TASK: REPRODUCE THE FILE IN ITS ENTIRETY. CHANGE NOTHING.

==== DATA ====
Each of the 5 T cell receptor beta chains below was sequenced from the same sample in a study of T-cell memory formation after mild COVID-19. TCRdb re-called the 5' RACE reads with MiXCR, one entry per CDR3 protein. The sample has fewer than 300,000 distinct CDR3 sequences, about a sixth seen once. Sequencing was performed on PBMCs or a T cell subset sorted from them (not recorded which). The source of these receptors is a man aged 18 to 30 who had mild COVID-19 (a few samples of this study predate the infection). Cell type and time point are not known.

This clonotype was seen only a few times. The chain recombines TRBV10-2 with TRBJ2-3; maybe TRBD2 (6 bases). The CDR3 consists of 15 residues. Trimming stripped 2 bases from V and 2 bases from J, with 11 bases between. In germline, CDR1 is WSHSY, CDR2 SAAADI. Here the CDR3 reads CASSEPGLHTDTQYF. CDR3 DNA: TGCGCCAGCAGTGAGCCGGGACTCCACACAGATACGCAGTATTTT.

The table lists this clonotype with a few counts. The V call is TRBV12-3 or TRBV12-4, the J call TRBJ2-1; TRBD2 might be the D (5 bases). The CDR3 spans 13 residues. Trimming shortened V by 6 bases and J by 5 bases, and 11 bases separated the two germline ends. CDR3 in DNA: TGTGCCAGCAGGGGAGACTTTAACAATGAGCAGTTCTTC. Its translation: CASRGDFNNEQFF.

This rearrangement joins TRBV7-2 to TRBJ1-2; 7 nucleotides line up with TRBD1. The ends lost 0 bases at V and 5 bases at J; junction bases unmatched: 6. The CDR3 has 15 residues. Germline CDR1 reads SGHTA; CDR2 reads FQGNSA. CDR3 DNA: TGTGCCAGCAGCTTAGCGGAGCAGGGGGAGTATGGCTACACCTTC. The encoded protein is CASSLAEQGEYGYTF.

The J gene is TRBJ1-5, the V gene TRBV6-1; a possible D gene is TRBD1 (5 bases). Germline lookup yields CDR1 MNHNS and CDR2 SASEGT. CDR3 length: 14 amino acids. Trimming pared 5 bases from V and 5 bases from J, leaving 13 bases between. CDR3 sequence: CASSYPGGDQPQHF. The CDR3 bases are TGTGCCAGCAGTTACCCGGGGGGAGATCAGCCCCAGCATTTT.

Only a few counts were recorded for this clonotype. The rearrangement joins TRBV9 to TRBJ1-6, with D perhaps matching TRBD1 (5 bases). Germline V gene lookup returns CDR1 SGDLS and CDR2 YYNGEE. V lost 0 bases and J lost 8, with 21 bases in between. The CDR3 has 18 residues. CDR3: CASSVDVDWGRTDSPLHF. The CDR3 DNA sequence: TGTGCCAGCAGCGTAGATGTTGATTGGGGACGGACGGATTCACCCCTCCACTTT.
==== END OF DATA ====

Each of the 5 T cell receptor beta chains below was sequenced from the same sample in a study of T-cell memory formation after mild COVID-19. TCRdb re-called the 5' RACE reads with MiXCR, one entry per CDR3 protein. The sample has fewer than 300,000 distinct CDR3 sequences, about a sixth seen once. Sequencing was performed on PBMCs or a T cell subset sorted from them (not recorded which). The source of these receptors is a man aged 18 to 30 who had mild COVID-19 (a few samples of this study predate the infection). Cell type and time point are not known.

This clonotype was seen only a few times. The chain recombines TRBV10-2 with TRBJ2-3; maybe TRBD2 (6 bases). The CDR3 consists of 15 residues. Trimming stripped 2 bases from V and 2 bases from J, with 11 bases between. In germline, CDR1 is WSHSY, CDR2 SAAADI. Here the CDR3 reads CASSEPGLHTDTQYF. CDR3 DNA: TGCGCCAGCAGTGAGCCGGGACTCCACACAGATACGCAGTATTTT.

The table lists this clonotype with a few counts. The V call is TRBV12-3 or TRBV12-4, the J call TRBJ2-1; TRBD2 might be the D (5 bases). The CDR3 spans 13 residues. Trimming shortened V by 6 bases and J by 5 bases, and 11 bases separated the two germline ends. CDR3 in DNA: TGTGCCAGCAGGGGAGACTTTAACAATGAGCAGTTCTTC. Its translation: CASRGDFNNEQFF.

This rearrangement joins TRBV7-2 to TRBJ1-2; 7 nucleotides line up with TRBD1. The ends lost 0 bases at V and 5 bases at J; junction bases unmatched: 6. The CDR3 has 15 residues. Germline CDR1 reads SGHTA; CDR2 reads FQGNSA. CDR3 DNA: TGTGCCAGCAGCTTAGCGGAGCAGGGGGAGTATGGCTACACCTTC. The encoded protein is CASSLAEQGEYGYTF.

The J gene is TRBJ1-5, the V gene TRBV6-1; a possible D gene is TRBD1 (5 bases). Germline lookup yields CDR1 MNHNS and CDR2 SASEGT. CDR3 length: 14 amino acids. Trimming pared 5 bases from V and 5 bases from J, leaving 13 bases between. CDR3 sequence: CASSYPGGDQPQHF. The CDR3 bases are TGTGCCAGCAGTTACCCGGGGGGAGATCAGCCCCAGCATTTT.

Only a few counts were recorded for this clonotype. The rearrangement joins TRBV9 to TRBJ1-6, with D perhaps matching TRBD1 (5 bases). Germline V gene lookup returns CDR1 SGDLS and CDR2 YYNGEE. V lost 0 bases and J lost 8, with 21 bases in between. The CDR3 has 18 residues. CDR3: CASSVDVDWGRTDSPLHF. The CDR3 DNA sequence: TGTGCCAGCAGCGTAGATGTTGATTGGGGACGGACGGATTCACCCCTCCACTTT.